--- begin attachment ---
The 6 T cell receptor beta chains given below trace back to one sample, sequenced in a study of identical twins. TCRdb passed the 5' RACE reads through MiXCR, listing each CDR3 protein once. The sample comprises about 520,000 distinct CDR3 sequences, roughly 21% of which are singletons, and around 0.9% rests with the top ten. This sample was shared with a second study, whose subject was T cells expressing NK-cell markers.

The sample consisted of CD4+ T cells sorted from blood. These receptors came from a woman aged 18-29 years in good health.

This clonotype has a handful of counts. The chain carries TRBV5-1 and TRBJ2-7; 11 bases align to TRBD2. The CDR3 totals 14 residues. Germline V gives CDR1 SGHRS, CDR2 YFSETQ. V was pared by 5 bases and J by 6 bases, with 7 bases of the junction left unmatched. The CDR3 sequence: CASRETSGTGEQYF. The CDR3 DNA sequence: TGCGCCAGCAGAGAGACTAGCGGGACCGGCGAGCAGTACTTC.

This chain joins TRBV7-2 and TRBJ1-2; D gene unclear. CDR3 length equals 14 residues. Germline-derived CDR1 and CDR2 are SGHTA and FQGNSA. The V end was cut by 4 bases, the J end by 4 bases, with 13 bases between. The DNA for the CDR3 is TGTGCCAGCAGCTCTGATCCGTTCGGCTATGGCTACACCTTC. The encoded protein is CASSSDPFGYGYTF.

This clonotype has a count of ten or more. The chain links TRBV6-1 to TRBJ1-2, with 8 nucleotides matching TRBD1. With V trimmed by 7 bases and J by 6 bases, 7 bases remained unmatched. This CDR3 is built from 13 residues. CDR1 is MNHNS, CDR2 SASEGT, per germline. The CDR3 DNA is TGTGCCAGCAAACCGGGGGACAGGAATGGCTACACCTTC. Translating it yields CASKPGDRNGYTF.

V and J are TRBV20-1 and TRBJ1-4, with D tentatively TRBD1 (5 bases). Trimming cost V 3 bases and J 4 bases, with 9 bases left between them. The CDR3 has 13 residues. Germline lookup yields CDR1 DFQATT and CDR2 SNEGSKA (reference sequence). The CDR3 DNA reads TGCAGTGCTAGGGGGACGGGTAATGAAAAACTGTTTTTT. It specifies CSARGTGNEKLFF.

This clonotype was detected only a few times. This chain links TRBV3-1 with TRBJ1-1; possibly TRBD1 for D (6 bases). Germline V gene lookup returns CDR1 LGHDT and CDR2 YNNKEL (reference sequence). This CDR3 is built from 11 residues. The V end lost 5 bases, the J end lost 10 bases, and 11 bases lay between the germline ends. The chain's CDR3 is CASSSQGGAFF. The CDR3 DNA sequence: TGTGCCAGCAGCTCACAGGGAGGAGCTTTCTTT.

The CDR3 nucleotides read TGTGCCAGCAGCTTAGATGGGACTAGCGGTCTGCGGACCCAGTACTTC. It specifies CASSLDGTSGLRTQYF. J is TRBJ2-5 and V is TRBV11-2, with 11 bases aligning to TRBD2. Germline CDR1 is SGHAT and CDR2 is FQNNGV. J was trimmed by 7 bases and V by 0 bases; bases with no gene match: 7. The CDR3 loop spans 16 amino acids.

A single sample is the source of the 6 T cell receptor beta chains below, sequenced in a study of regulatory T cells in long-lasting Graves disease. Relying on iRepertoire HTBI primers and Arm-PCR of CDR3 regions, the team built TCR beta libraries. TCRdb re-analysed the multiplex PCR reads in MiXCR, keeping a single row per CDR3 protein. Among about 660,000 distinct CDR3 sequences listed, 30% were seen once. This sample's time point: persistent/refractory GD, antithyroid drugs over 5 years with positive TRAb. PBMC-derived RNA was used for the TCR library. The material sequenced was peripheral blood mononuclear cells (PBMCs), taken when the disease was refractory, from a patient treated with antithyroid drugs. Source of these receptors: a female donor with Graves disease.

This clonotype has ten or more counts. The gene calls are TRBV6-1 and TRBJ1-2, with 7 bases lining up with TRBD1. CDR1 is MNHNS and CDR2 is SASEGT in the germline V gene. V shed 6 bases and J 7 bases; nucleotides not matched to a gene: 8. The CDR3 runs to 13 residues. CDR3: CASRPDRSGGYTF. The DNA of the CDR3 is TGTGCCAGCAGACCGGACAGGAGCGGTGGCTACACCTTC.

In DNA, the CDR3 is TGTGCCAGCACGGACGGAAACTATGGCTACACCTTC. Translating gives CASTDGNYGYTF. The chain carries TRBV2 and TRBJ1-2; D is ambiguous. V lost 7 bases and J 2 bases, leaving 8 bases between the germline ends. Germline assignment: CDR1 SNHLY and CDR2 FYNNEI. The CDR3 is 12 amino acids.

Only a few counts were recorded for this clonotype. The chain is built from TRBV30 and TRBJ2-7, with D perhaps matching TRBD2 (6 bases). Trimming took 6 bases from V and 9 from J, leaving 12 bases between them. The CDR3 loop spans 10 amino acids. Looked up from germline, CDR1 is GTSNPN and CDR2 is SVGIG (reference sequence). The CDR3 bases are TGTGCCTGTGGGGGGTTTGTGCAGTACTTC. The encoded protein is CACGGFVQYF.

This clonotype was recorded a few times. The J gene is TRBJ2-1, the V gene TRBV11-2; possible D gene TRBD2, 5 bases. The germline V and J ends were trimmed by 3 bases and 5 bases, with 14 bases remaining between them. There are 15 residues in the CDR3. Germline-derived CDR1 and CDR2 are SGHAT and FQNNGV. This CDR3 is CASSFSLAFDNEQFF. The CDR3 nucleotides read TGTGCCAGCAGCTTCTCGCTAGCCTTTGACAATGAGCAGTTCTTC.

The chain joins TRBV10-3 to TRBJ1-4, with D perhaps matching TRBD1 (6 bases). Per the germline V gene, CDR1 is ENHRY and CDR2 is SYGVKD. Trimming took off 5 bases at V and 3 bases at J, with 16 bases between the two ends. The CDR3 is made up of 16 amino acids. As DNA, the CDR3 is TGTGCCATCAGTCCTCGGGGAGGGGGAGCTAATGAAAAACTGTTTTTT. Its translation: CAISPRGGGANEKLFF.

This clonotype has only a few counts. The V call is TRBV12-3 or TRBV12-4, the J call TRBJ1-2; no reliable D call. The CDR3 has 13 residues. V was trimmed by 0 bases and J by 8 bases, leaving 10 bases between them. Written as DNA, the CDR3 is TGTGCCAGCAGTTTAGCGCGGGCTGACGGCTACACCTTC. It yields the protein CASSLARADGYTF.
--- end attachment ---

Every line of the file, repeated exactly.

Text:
The 6 T cell receptor beta chains given below trace back to one sample, sequenced in a study of identical twins. TCRdb passed the 5' RACE reads through MiXCR, listing each CDR3 protein once. The sample comprises about 520,000 distinct CDR3 sequences, roughly 21% of which are singletons, and around 0.9% rests with the top ten. This sample was shared with a second study, whose subject was T cells expressing NK-cell markers.

The sample consisted of CD4+ T cells sorted from blood. These receptors came from a woman aged 18-29 years in good health.

This clonotype has a handful of counts. The chain carries TRBV5-1 and TRBJ2-7; 11 bases align to TRBD2. The CDR3 totals 14 residues. Germline V gives CDR1 SGHRS, CDR2 YFSETQ. V was pared by 5 bases and J by 6 bases, with 7 bases of the junction left unmatched. The CDR3 sequence: CASRETSGTGEQYF. The CDR3 DNA sequence: TGCGCCAGCAGAGAGACTAGCGGGACCGGCGAGCAGTACTTC.

This chain joins TRBV7-2 and TRBJ1-2; D gene unclear. CDR3 length equals 14 residues. Germline-derived CDR1 and CDR2 are SGHTA and FQGNSA. The V end was cut by 4 bases, the J end by 4 bases, with 13 bases between. The DNA for the CDR3 is TGTGCCAGCAGCTCTGATCCGTTCGGCTATGGCTACACCTTC. The encoded protein is CASSSDPFGYGYTF.

This clonotype has a count of ten or more. The chain links TRBV6-1 to TRBJ1-2, with 8 nucleotides matching TRBD1. With V trimmed by 7 bases and J by 6 bases, 7 bases remained unmatched. This CDR3 is built from 13 residues. CDR1 is MNHNS, CDR2 SASEGT, per germline. The CDR3 DNA is TGTGCCAGCAAACCGGGGGACAGGAATGGCTACACCTTC. Translating it yields CASKPGDRNGYTF.

V and J are TRBV20-1 and TRBJ1-4, with D tentatively TRBD1 (5 bases). Trimming cost V 3 bases and J 4 bases, with 9 bases left between them. The CDR3 has 13 residues. Germline lookup yields CDR1 DFQATT and CDR2 SNEGSKA (reference sequence). The CDR3 DNA reads TGCAGTGCTAGGGGGACGGGTAATGAAAAACTGTTTTTT. It specifies CSARGTGNEKLFF.

This clonotype was detected only a few times. This chain links TRBV3-1 with TRBJ1-1; possibly TRBD1 for D (6 bases). Germline V gene lookup returns CDR1 LGHDT and CDR2 YNNKEL (reference sequence). This CDR3 is built from 11 residues. The V end lost 5 bases, the J end lost 10 bases, and 11 bases lay between the germline ends. The chain's CDR3 is CASSSQGGAFF. The CDR3 DNA sequence: TGTGCCAGCAGCTCACAGGGAGGAGCTTTCTTT.

The CDR3 nucleotides read TGTGCCAGCAGCTTAGATGGGACTAGCGGTCTGCGGACCCAGTACTTC. It specifies CASSLDGTSGLRTQYF. J is TRBJ2-5 and V is TRBV11-2, with 11 bases aligning to TRBD2. Germline CDR1 is SGHAT and CDR2 is FQNNGV. J was trimmed by 7 bases and V by 0 bases; bases with no gene match: 7. The CDR3 loop spans 16 amino acids.

A single sample is the source of the 6 T cell receptor beta chains below, sequenced in a study of regulatory T cells in long-lasting Graves disease. Relying on iRepertoire HTBI primers and Arm-PCR of CDR3 regions, the team built TCR beta libraries. TCRdb re-analysed the multiplex PCR reads in MiXCR, keeping a single row per CDR3 protein. Among about 660,000 distinct CDR3 sequences listed, 30% were seen once. This sample's time point: persistent/refractory GD, antithyroid drugs over 5 years with positive TRAb. PBMC-derived RNA was used for the TCR library. The material sequenced was peripheral blood mononuclear cells (PBMCs), taken when the disease was refractory, from a patient treated with antithyroid drugs. Source of these receptors: a female donor with Graves disease.

This clonotype has ten or more counts. The gene calls are TRBV6-1 and TRBJ1-2, with 7 bases lining up with TRBD1. CDR1 is MNHNS and CDR2 is SASEGT in the germline V gene. V shed 6 bases and J 7 bases; nucleotides not matched to a gene: 8. The CDR3 runs to 13 residues. CDR3: CASRPDRSGGYTF. The DNA of the CDR3 is TGTGCCAGCAGACCGGACAGGAGCGGTGGCTACACCTTC.

In DNA, the CDR3 is TGTGCCAGCACGGACGGAAACTATGGCTACACCTTC. Translating gives CASTDGNYGYTF. The chain carries TRBV2 and TRBJ1-2; D is ambiguous. V lost 7 bases and J 2 bases, leaving 8 bases between the germline ends. Germline assignment: CDR1 SNHLY and CDR2 FYNNEI. The CDR3 is 12 amino acids.

Only a few counts were recorded for this clonotype. The chain is built from TRBV30 and TRBJ2-7, with D perhaps matching TRBD2 (6 bases). Trimming took 6 bases from V and 9 from J, leaving 12 bases between them. The CDR3 loop spans 10 amino acids. Looked up from germline, CDR1 is GTSNPN and CDR2 is SVGIG (reference sequence). The CDR3 bases are TGTGCCTGTGGGGGGTTTGTGCAGTACTTC. The encoded protein is CACGGFVQYF.

This clonotype was recorded a few times. The J gene is TRBJ2-1, the V gene TRBV11-2; possible D gene TRBD2, 5 bases. The germline V and J ends were trimmed by 3 bases and 5 bases, with 14 bases remaining between them. There are 15 residues in the CDR3. Germline-derived CDR1 and CDR2 are SGHAT and FQNNGV. This CDR3 is CASSFSLAFDNEQFF. The CDR3 nucleotides read TGTGCCAGCAGCTTCTCGCTAGCCTTTGACAATGAGCAGTTCTTC.

The chain joins TRBV10-3 to TRBJ1-4, with D perhaps matching TRBD1 (6 bases). Per the germline V gene, CDR1 is ENHRY and CDR2 is SYGVKD. Trimming took off 5 bases at V and 3 bases at J, with 16 bases between the two ends. The CDR3 is made up of 16 amino acids. As DNA, the CDR3 is TGTGCCATCAGTCCTCGGGGAGGGGGAGCTAATGAAAAACTGTTTTTT. Its translation: CAISPRGGGANEKLFF.

This clonotype has only a few counts. The V call is TRBV12-3 or TRBV12-4, the J call TRBJ1-2; no reliable D call. The CDR3 has 13 residues. V was trimmed by 0 bases and J by 8 bases, leaving 10 bases between them. Written as DNA, the CDR3 is TGTGCCAGCAGTTTAGCGCGGGCTGACGGCTACACCTTC. It yields the protein CASSLARADGYTF.